Preparing Your Child for the First HPV Vaccine


Medical Video: HPV vaccine: Help your kids prevent cancer

At present one prevention of cervical cancer is to use the HPV vaccine. Most people think that HPV vaccination should only be done at an adult age or after marriage. In fact, HPV vaccination must be done as early as possible.

Why is it important to give HPV vaccine to children?

Sharing research concludes that the HPV vaccine is very effective in preventing HPV infection if given before someone is sexually active. That is why, girls and boys are advised to get this vaccine from the age of 9-13 / 14 years. This age is considered ideal because the child's immune response is at its best. This is what makes their bodies effectively develop a system of antibodies to the established HPV virus in the long term.

Not only that, consideration of giving HPV vaccination to prevent cervical cancer in children is seen in terms of practicality. Because, if done on children aged 9-13 / 14 years, HPV vaccination is only given 2 doses by injecting fluid into the shoulder muscle. The second dose is given after a period of six months to one year later. After that, the child will be free from the threat of cervical cancer and other diseases caused by HPV.

Preparation of the first HPV vaccine in children

Here are some things that you should know and pay attention to before taking the child to do the HPV vaccine for the first time:

1. Make sure the condition of the child is healthy

The first thing that will be asked by a doctor or medical staff before carrying out the HPV vaccine is a child's health condition. If during a health check it is known that the child is in a condition that is not fit, such as having a fever, flu, cough, runny nose, or diarrhea, vaccination should not be done.

Because the vaccination will not work effectively if the body condition is not in top shape. That is why, it is important for you to ensure the condition of the child in a healthy state the day before HPV vaccination.

2. Talk about the child's health history

In addition to ensuring the child is in a healthy condition, it is also important for you to tell about the medical history to the doctor in detail and details. Don't forget, tell your pediatrician about your child's allergic history. This is done so that children can get the right treatment according to their needs.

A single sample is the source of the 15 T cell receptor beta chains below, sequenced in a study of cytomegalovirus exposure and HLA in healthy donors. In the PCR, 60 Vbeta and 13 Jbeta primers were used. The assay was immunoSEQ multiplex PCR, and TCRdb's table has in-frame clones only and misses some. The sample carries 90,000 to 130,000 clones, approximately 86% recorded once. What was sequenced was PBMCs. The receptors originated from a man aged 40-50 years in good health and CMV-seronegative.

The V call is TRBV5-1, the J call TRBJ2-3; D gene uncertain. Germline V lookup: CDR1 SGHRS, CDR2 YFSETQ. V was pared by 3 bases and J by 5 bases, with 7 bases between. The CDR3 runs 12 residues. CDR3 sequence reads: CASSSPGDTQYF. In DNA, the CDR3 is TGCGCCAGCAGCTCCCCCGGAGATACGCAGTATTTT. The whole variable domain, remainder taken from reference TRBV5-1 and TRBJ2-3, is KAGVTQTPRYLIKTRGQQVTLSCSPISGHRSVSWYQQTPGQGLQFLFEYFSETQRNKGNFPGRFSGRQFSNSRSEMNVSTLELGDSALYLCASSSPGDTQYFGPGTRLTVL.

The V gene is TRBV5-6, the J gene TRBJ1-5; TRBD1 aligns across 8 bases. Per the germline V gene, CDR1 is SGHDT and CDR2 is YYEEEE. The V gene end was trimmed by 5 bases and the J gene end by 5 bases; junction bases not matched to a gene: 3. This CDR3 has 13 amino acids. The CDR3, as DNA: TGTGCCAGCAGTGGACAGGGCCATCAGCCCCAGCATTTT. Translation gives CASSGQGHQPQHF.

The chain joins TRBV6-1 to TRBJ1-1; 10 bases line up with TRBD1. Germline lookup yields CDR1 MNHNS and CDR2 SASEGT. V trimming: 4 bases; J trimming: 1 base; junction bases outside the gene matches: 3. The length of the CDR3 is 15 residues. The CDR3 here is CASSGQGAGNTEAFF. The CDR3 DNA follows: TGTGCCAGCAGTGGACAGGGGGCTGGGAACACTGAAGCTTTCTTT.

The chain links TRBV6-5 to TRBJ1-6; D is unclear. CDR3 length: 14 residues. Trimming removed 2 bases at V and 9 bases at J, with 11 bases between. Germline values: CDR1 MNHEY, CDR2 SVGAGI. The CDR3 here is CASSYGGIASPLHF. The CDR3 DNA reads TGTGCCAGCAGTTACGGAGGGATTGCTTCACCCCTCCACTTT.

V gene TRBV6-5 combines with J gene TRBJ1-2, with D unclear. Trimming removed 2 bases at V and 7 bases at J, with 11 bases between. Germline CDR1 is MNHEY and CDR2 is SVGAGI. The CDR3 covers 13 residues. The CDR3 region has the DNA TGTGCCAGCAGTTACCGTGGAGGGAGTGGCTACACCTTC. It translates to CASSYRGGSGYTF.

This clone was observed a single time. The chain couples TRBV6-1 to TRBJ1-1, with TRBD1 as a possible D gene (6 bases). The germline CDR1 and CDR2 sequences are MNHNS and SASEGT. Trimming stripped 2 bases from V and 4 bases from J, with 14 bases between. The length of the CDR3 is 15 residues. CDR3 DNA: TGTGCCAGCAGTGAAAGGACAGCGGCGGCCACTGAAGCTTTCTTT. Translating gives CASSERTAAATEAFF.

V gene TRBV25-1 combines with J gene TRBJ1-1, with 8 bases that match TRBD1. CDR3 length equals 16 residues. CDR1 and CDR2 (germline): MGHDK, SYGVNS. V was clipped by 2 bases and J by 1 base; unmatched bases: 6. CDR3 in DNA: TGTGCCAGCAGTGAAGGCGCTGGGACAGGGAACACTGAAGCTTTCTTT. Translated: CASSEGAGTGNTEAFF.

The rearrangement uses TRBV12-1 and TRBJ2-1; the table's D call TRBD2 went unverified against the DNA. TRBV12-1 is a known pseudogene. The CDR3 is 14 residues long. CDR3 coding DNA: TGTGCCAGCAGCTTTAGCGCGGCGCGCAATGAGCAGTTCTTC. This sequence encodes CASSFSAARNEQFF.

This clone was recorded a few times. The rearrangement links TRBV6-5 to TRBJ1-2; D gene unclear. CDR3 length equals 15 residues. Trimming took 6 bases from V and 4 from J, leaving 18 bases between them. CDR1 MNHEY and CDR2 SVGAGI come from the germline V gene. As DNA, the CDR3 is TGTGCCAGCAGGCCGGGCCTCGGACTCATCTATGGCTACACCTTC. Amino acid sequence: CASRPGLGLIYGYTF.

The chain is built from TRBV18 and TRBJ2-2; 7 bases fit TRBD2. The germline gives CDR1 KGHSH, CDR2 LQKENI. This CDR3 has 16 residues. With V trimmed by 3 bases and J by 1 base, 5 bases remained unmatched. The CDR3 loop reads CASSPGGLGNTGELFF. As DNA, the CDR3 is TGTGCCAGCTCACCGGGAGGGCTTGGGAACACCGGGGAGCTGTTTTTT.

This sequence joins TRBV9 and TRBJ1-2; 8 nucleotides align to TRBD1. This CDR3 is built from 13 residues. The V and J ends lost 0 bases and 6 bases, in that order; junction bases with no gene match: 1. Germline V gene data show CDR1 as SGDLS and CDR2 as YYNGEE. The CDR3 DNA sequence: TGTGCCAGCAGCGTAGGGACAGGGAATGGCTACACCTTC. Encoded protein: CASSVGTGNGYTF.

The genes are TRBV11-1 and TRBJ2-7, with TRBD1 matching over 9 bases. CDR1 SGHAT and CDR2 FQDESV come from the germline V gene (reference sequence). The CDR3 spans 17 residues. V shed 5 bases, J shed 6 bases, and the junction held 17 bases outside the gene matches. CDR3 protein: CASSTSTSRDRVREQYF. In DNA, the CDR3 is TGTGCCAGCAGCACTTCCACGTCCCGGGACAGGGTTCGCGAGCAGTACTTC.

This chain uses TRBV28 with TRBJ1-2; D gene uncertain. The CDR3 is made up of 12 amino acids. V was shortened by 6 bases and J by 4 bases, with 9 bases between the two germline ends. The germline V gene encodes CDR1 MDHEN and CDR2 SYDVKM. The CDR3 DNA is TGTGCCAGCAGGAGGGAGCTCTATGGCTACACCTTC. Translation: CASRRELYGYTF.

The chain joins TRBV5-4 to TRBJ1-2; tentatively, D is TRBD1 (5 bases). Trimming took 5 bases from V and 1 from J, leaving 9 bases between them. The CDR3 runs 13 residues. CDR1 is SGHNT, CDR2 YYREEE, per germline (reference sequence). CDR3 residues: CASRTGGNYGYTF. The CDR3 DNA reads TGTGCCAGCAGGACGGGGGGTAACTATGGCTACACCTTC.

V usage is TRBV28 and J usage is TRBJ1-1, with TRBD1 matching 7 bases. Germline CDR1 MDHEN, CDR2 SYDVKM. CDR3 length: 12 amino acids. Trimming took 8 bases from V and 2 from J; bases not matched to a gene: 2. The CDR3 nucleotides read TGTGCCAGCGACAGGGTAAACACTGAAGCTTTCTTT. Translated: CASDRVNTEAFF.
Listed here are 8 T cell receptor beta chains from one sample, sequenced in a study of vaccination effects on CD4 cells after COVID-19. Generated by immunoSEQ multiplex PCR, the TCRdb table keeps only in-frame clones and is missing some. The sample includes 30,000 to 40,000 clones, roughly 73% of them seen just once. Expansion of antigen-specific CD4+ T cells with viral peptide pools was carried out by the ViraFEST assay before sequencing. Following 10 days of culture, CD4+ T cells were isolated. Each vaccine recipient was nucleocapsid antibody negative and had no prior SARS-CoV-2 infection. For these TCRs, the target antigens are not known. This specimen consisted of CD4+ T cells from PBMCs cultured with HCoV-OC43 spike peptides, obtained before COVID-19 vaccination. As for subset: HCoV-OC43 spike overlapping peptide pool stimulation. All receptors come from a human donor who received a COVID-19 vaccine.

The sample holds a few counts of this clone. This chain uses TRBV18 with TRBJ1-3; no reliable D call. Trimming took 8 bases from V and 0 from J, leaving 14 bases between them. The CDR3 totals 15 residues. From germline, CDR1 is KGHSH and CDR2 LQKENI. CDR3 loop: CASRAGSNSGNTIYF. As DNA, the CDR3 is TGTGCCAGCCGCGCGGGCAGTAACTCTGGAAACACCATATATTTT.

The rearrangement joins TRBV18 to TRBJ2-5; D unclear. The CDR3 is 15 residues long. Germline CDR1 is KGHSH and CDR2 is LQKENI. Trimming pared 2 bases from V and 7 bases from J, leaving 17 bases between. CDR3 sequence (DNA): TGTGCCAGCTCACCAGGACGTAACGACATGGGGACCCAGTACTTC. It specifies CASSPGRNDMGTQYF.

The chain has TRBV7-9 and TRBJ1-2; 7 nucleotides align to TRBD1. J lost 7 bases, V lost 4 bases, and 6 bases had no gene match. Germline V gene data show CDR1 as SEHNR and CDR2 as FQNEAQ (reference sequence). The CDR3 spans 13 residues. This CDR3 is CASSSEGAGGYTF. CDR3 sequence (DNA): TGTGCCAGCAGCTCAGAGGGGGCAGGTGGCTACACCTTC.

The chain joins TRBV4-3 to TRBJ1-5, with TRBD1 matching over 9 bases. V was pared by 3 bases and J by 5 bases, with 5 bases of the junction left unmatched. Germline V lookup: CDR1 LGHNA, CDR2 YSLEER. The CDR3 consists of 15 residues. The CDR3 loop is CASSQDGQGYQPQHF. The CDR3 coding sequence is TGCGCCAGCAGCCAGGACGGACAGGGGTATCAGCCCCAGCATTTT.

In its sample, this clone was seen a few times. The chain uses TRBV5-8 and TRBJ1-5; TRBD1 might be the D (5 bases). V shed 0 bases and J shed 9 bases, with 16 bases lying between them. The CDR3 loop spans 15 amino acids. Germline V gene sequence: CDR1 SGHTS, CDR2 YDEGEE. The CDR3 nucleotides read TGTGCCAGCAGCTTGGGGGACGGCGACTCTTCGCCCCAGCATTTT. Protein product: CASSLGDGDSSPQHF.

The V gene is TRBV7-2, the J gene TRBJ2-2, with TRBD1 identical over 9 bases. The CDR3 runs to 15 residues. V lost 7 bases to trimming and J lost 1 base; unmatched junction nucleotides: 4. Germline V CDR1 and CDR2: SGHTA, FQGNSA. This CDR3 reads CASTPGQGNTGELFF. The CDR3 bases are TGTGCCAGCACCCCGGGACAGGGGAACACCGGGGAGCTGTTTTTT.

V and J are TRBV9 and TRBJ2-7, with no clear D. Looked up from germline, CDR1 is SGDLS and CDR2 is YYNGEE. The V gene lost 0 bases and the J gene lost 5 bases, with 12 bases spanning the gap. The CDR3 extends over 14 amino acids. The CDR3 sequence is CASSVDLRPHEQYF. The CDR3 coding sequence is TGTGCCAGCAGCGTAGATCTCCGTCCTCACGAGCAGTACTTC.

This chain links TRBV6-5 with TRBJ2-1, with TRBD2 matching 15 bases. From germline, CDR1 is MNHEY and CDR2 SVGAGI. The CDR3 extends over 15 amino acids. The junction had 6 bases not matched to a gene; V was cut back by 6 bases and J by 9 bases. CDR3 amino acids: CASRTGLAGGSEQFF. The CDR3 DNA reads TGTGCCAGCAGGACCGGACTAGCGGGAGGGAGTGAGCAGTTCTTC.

3, don't go straight home

After the vaccination is complete, it's a good idea to wait around 30 minutes at the vaccination site to see whether or not there is a reaction after being vaccinated. So, if the child raises an unwanted reaction after being vaccinated, your child can be immediately treated by the medical team.

4. Beware of side effects

Although the HPV vaccine is guaranteed safety, your child may experience side effects after being vaccinated. But calm, these side effects are generally mild and only temporary.

Basically the side effects of the HPV vaccine are similar to other types of vaccines, namely pain, redness and / or swelling at the injection site. Some people may also experience fever, headache, fatigue, joint or muscle pain, nausea, vomiting, or abdominal pain.

Allergic reactions to life-threatening vaccines are very rare. However, if it appears, the reaction usually takes several minutes to several hours after vaccination.

If your child has one of the symptoms mentioned above, you should invite him to rest. You can also give paracetamol or ibuprofen to relieve fever and minor pain.

Preparing Your Child for the First HPV Vaccine
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